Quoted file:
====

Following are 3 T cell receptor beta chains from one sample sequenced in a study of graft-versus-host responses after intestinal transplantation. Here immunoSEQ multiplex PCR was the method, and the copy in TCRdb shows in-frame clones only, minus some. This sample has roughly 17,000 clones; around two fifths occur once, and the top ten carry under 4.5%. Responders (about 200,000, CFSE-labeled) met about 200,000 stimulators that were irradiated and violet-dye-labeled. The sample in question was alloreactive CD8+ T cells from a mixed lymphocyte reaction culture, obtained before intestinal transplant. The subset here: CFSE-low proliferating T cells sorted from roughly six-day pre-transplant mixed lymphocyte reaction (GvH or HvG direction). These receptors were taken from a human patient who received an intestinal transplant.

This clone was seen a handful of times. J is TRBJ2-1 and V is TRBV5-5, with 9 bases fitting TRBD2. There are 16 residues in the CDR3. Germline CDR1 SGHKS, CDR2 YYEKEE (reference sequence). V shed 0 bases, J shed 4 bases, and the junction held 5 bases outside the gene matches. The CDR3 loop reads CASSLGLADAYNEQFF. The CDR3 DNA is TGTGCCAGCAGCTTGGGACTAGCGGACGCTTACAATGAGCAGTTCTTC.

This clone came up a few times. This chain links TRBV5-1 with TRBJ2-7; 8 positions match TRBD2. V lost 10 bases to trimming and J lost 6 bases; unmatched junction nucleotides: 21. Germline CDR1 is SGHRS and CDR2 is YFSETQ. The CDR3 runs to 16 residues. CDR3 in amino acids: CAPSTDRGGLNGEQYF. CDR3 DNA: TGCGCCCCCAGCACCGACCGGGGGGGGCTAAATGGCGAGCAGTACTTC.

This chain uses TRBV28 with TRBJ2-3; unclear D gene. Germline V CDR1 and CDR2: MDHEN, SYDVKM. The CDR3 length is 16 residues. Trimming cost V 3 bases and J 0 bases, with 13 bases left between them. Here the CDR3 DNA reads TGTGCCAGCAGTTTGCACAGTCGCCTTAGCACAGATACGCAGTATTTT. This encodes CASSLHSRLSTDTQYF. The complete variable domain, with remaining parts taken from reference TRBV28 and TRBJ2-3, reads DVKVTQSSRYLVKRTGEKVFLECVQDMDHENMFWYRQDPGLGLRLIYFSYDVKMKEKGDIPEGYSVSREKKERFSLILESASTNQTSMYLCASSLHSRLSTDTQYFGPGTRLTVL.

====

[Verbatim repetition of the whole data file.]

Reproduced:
Following are 3 T cell receptor beta chains from one sample sequenced in a study of graft-versus-host responses after intestinal transplantation. Here immunoSEQ multiplex PCR was the method, and the copy in TCRdb shows in-frame clones only, minus some. This sample has roughly 17,000 clones; around two fifths occur once, and the top ten carry under 4.5%. Responders (about 200,000, CFSE-labeled) met about 200,000 stimulators that were irradiated and violet-dye-labeled. The sample in question was alloreactive CD8+ T cells from a mixed lymphocyte reaction culture, obtained before intestinal transplant. The subset here: CFSE-low proliferating T cells sorted from roughly six-day pre-transplant mixed lymphocyte reaction (GvH or HvG direction). These receptors were taken from a human patient who received an intestinal transplant.

This clone was seen a handful of times. J is TRBJ2-1 and V is TRBV5-5, with 9 bases fitting TRBD2. There are 16 residues in the CDR3. Germline CDR1 SGHKS, CDR2 YYEKEE (reference sequence). V shed 0 bases, J shed 4 bases, and the junction held 5 bases outside the gene matches. The CDR3 loop reads CASSLGLADAYNEQFF. The CDR3 DNA is TGTGCCAGCAGCTTGGGACTAGCGGACGCTTACAATGAGCAGTTCTTC.

This clone came up a few times. This chain links TRBV5-1 with TRBJ2-7; 8 positions match TRBD2. V lost 10 bases to trimming and J lost 6 bases; unmatched junction nucleotides: 21. Germline CDR1 is SGHRS and CDR2 is YFSETQ. The CDR3 runs to 16 residues. CDR3 in amino acids: CAPSTDRGGLNGEQYF. CDR3 DNA: TGCGCCCCCAGCACCGACCGGGGGGGGCTAAATGGCGAGCAGTACTTC.

This chain uses TRBV28 with TRBJ2-3; unclear D gene. Germline V CDR1 and CDR2: MDHEN, SYDVKM. The CDR3 length is 16 residues. Trimming cost V 3 bases and J 0 bases, with 13 bases left between them. Here the CDR3 DNA reads TGTGCCAGCAGTTTGCACAGTCGCCTTAGCACAGATACGCAGTATTTT. This encodes CASSLHSRLSTDTQYF. The complete variable domain, with remaining parts taken from reference TRBV28 and TRBJ2-3, reads DVKVTQSSRYLVKRTGEKVFLECVQDMDHENMFWYRQDPGLGLRLIYFSYDVKMKEKGDIPEGYSVSREKKERFSLILESASTNQTSMYLCASSLHSRLSTDTQYFGPGTRLTVL.